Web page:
Both samples were found to contain traces of the diuretic furosemide, which according to the World Anti-Doping Agency is a masking agent for athletes using anabolic steroids.

The Florida-based sprinter, who has maintained his innocence, was to have represented Jamaica at the IAAF World Athletic Championships that get under way this weekend in Daegu, South Korea. He would have been competing in the 100- and 200-metre sprints.

Yesterday, the Jamaica Anti-Doping Disciplinary Panel, chaired by Lennox Gayle and comprising FIFA referee Peter Prendergast and Dr Japheth Ford, granted the request for an adjournment made by Patrick Bailey, senior partner of the law firm Bailey, Terrelonge and Allen, which represents Mullings in the matter.

The Jamaica Anti-Doping Commission (JADCO) was also represented by its executive director, Dr Patrece Charles-Freeman.

According to Bailey, the athlete intends to have his urine samples retested abroad and time is needed to conduct the tests and furnish a report.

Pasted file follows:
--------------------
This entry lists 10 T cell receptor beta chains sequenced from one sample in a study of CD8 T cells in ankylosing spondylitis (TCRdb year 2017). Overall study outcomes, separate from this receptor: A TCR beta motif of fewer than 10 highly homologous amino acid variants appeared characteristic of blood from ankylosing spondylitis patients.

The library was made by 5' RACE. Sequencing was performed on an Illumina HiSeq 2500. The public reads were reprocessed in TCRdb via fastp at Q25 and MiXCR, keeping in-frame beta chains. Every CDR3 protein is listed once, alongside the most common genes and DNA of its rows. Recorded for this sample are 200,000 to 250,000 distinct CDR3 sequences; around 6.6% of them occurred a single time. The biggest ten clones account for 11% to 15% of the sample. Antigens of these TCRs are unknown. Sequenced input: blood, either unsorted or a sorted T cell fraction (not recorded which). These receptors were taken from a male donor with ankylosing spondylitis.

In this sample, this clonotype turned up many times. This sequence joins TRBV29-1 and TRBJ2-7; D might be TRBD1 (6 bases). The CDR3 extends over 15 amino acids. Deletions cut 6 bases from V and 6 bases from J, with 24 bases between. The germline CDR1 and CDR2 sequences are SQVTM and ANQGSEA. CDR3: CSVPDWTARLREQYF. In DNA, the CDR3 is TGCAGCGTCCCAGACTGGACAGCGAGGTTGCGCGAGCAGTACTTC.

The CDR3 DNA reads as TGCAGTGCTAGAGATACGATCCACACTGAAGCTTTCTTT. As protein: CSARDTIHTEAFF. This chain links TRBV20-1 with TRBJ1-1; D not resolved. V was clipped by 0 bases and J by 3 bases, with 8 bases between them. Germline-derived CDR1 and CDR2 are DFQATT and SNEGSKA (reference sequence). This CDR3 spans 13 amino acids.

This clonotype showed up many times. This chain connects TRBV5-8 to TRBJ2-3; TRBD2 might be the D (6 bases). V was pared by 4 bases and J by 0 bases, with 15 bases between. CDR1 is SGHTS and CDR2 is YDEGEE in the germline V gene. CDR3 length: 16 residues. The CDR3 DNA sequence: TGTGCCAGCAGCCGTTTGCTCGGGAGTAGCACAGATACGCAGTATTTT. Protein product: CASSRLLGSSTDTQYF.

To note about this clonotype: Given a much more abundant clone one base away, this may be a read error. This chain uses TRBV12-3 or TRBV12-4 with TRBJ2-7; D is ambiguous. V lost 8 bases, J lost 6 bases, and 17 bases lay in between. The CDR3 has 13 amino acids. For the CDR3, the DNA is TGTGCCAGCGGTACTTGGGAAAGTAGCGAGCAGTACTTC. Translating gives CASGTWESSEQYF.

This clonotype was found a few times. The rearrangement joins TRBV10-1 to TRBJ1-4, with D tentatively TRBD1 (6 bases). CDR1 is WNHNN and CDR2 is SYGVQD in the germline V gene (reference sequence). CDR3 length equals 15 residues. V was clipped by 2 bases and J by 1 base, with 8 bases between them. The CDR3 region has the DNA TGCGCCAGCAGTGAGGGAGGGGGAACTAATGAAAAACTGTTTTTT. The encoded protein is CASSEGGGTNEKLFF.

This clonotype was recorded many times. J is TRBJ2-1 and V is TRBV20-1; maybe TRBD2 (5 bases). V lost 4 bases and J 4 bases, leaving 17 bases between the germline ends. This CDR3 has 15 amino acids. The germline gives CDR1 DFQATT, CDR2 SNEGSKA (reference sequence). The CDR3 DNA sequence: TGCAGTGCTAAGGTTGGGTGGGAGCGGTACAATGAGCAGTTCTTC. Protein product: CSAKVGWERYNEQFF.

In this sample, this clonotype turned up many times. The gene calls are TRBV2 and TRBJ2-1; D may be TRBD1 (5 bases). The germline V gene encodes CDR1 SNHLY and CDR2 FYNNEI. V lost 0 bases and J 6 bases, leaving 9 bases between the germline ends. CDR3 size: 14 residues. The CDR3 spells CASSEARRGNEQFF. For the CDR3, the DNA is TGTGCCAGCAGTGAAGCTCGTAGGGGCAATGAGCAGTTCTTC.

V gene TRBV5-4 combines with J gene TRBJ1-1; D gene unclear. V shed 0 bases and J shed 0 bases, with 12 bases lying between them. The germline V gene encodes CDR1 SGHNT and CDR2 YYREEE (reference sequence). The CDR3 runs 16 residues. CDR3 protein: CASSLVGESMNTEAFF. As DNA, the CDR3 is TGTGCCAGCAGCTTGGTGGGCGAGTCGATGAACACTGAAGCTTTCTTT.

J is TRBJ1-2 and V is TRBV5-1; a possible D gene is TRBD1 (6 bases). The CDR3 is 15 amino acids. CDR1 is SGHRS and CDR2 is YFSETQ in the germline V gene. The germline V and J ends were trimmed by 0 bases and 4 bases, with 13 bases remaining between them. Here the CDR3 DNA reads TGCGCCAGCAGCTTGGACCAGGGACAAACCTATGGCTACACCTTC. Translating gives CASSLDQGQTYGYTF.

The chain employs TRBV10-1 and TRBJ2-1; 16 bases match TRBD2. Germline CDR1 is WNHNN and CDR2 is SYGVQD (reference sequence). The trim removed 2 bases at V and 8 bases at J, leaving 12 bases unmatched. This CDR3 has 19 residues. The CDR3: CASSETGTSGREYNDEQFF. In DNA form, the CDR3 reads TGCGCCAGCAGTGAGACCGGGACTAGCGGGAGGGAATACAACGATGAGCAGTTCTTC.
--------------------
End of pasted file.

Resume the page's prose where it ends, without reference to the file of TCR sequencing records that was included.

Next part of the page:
For that to be done, they need six weeks from yesterday's date.

No objection to extension
Gladstone Robinson, the attorney representing JADCO, said he had no objection to the request, as they want to allow the athlete enough time to prepare his defence.

Bailey explained that Mullings was absent from the hearing because of the short notice between him being notified of the 'B' sample, August 18, and the start of the hearing yesterday, August 22, but that the athlete had not waived his right to the hearing.

Mullings was listening in on the phone from the United States, along with attorney Allison Strange of the law firm Bret Jones PA in Clermont, Florida. Strange is partnering with Ryan Cipparone on the case.

Meantime, before the next hearing, JADCO is expected to file particulars and its list of witnesses with the Jamaica Anti-Doping Disciplinary Panel secretariat and service the athlete and his attorneys Bailey, Terrelonge and Allen by September 22.

The athlete is to file his particulars and list of witnesses with the disciplinary panel secretariat and serve JADCO by October 3. JADCO will reply and serve the athlete and attorneys by October 17, two days before the hearing is reconvened.